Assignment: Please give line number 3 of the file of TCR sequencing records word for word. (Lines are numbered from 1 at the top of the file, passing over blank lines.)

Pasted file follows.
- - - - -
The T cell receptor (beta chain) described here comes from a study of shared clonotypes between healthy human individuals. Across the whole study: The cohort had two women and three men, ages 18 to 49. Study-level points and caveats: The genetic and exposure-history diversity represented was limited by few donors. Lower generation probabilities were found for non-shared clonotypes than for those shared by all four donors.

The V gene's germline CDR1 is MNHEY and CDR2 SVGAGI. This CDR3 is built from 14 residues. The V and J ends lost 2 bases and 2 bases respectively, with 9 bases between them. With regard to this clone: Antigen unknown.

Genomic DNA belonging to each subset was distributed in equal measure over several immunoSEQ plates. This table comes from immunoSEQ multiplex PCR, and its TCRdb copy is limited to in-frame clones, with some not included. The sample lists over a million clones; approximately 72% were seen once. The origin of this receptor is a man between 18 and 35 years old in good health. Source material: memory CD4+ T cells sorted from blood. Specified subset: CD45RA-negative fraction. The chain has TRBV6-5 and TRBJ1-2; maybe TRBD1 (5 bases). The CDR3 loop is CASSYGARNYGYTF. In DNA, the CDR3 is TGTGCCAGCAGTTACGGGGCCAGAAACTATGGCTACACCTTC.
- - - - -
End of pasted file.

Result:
Genomic DNA belonging to each subset was distributed in equal measure over several immunoSEQ plates. This table comes from immunoSEQ multiplex PCR, and its TCRdb copy is limited to in-frame clones, with some not included. The sample lists over a million clones; approximately 72% were seen once. The origin of this receptor is a man between 18 and 35 years old in good health. Source material: memory CD4+ T cells sorted from blood. Specified subset: CD45RA-negative fraction. The chain has TRBV6-5 and TRBJ1-2; maybe TRBD1 (5 bases). The CDR3 loop is CASSYGARNYGYTF. In DNA, the CDR3 is TGTGCCAGCAGTTACGGGGCCAGAAACTATGGCTACACCTTC.